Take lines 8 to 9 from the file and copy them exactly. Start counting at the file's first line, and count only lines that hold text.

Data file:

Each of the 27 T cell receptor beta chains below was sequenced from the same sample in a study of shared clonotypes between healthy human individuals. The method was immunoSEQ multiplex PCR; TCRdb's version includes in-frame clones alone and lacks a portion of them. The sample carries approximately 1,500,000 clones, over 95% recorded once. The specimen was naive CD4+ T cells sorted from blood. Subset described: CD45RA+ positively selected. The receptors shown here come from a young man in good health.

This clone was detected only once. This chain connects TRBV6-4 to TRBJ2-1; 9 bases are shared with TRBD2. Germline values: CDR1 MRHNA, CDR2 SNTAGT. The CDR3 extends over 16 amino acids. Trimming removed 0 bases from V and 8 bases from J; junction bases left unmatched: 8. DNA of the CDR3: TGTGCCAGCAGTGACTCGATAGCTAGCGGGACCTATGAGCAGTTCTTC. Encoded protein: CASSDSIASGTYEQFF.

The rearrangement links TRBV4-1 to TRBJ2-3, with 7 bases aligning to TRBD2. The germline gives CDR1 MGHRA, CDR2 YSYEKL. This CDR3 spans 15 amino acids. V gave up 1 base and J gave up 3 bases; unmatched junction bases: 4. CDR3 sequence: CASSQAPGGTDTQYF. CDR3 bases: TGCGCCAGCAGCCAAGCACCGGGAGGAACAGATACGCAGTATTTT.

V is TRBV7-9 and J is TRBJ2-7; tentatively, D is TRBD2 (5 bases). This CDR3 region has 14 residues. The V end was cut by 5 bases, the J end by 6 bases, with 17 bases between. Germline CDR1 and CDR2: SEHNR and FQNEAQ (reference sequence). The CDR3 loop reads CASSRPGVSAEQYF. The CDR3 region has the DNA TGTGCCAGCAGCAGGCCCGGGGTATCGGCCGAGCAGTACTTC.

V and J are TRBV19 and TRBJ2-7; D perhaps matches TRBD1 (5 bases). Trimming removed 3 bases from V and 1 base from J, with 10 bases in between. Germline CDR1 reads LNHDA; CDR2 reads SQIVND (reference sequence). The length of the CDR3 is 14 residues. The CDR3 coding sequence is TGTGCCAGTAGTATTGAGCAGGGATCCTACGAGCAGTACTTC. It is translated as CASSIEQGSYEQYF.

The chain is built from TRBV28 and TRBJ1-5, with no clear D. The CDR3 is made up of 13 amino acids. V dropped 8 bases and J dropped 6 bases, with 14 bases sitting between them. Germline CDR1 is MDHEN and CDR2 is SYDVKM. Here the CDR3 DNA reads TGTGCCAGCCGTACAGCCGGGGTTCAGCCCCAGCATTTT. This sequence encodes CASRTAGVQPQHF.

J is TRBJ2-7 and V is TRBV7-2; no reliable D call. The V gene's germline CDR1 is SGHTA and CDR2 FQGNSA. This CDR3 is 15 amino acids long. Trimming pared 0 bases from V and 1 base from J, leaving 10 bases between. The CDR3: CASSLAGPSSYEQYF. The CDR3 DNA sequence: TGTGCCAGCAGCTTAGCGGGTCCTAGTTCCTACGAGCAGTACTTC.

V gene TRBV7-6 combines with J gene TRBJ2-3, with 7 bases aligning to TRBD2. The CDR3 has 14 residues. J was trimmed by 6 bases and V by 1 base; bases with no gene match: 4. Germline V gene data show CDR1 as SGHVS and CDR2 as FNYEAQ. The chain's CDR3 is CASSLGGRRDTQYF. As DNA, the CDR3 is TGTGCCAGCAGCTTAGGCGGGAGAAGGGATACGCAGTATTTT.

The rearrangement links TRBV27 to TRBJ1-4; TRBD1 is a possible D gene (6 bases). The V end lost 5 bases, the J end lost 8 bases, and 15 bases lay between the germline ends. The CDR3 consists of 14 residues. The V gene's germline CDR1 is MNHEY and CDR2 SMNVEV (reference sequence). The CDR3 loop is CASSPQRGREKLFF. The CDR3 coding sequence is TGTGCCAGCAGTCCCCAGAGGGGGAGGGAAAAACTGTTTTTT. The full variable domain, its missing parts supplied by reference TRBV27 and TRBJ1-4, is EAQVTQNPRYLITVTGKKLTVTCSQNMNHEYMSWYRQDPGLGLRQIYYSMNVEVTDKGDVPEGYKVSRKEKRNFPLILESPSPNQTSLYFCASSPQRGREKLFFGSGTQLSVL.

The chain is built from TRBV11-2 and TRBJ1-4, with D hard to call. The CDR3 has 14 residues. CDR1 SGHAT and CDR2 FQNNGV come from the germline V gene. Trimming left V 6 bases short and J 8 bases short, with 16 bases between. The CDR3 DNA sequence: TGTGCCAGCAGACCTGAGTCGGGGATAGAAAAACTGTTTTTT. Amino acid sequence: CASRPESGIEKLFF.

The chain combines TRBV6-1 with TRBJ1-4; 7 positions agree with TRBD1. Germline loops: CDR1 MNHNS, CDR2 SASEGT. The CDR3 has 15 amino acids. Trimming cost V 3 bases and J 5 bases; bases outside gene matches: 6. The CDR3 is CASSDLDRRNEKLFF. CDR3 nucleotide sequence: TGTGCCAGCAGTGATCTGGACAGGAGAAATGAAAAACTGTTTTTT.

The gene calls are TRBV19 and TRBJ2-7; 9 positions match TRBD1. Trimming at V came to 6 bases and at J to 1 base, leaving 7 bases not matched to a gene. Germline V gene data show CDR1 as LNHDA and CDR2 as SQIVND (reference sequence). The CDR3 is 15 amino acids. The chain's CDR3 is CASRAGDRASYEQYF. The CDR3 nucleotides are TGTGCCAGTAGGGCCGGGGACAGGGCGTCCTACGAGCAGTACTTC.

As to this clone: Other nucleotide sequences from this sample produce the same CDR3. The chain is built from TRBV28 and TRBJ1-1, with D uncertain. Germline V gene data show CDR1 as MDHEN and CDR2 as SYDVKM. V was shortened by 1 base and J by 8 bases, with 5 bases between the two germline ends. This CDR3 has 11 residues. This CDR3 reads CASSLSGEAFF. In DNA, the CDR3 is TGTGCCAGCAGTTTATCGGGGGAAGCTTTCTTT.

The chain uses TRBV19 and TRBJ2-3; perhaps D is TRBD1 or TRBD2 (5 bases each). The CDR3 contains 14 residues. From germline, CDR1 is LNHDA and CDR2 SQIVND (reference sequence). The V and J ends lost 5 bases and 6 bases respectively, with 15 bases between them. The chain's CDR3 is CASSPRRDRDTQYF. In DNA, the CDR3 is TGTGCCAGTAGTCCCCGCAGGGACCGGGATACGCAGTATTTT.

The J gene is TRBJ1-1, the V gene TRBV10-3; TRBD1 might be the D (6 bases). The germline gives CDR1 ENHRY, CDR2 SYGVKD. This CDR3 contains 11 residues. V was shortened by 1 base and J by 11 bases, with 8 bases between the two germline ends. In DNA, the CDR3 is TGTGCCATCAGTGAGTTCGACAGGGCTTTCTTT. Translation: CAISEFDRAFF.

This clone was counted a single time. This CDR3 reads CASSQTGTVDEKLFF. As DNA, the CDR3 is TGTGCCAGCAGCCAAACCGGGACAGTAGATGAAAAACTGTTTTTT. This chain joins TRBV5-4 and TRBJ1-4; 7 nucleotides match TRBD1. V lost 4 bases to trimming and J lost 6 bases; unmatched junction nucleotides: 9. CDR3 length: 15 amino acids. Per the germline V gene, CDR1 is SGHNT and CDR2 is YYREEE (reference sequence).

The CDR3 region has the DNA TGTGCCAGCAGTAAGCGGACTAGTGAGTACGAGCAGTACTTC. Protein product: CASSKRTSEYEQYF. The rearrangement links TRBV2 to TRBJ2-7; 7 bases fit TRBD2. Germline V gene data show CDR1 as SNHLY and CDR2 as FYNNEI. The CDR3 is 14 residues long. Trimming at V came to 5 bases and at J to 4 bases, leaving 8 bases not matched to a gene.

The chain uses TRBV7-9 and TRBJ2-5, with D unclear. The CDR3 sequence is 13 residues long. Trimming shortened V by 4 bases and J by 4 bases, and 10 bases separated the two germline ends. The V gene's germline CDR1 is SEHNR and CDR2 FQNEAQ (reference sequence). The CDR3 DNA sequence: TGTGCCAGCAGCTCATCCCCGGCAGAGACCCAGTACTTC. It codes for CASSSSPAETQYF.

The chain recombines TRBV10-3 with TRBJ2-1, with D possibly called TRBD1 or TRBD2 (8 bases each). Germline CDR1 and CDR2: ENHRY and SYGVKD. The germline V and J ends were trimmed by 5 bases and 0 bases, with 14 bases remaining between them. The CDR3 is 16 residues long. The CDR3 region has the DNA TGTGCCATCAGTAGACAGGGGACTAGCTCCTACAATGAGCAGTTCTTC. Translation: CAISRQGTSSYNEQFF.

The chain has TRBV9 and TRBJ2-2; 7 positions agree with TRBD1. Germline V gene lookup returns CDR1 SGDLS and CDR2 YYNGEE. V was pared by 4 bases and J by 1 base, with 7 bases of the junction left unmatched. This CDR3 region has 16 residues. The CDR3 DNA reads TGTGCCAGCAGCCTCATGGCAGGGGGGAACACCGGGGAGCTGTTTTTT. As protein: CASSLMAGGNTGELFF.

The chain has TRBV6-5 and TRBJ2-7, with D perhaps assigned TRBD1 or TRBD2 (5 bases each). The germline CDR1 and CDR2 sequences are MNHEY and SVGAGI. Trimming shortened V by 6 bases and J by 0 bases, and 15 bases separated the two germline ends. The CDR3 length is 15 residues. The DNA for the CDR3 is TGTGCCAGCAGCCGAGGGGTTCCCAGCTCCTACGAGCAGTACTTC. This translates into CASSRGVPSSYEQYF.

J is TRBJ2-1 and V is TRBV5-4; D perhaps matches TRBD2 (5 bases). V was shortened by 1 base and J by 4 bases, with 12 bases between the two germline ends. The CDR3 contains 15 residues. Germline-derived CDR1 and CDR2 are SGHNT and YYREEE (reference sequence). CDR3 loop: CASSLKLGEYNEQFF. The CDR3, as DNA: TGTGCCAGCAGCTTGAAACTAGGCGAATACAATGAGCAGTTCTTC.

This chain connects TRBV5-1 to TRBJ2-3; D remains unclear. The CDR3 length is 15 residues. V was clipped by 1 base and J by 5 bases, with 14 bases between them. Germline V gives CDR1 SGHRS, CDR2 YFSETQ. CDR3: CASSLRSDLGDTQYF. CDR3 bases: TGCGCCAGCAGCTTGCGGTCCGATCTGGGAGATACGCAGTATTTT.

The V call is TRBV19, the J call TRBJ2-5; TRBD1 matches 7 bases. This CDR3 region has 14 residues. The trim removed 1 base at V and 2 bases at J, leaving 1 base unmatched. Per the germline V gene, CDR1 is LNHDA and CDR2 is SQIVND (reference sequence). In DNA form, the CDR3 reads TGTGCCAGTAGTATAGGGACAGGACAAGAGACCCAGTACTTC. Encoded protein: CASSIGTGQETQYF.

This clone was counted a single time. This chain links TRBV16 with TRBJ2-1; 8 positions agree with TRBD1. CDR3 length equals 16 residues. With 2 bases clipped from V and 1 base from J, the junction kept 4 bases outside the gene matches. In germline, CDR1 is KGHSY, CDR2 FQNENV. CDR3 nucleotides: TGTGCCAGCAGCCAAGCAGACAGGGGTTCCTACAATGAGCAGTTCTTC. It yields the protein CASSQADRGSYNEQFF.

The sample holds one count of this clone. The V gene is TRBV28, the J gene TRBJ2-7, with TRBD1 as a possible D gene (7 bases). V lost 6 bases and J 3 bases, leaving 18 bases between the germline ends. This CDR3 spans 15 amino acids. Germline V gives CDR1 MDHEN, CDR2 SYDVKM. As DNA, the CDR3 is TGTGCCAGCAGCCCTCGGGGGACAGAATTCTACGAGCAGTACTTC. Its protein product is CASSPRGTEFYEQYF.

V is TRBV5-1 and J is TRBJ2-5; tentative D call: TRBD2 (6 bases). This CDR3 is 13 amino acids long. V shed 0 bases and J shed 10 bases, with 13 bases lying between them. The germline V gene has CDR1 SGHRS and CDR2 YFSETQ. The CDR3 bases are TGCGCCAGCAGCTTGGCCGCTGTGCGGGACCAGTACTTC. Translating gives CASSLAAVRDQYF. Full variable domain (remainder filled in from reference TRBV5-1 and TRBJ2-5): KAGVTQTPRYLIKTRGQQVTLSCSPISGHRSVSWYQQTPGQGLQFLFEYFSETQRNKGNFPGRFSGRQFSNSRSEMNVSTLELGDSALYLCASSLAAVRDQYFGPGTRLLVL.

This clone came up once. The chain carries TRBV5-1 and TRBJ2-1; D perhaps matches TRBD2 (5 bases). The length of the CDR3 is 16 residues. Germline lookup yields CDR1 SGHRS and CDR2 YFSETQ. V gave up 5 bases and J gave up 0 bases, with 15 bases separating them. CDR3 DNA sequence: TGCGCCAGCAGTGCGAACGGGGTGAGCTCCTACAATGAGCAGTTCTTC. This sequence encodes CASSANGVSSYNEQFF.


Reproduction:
V gene TRBV7-6 combines with J gene TRBJ2-3, with 7 bases aligning to TRBD2. The CDR3 has 14 residues. J was trimmed by 6 bases and V by 1 base; bases with no gene match: 4. Germline V gene data show CDR1 as SGHVS and CDR2 as FNYEAQ. The chain's CDR3 is CASSLGGRRDTQYF. As DNA, the CDR3 is TGTGCCAGCAGCTTAGGCGGGAGAAGGGATACGCAGTATTTT.

The rearrangement links TRBV27 to TRBJ1-4; TRBD1 is a possible D gene (6 bases). The V end lost 5 bases, the J end lost 8 bases, and 15 bases lay between the germline ends. The CDR3 consists of 14 residues. The V gene's germline CDR1 is MNHEY and CDR2 SMNVEV (reference sequence). The CDR3 loop is CASSPQRGREKLFF. The CDR3 coding sequence is TGTGCCAGCAGTCCCCAGAGGGGGAGGGAAAAACTGTTTTTT. The full variable domain, its missing parts supplied by reference TRBV27 and TRBJ1-4, is EAQVTQNPRYLITVTGKKLTVTCSQNMNHEYMSWYRQDPGLGLRQIYYSMNVEVTDKGDVPEGYKVSRKEKRNFPLILESPSPNQTSLYFCASSPQRGREKLFFGSGTQLSVL.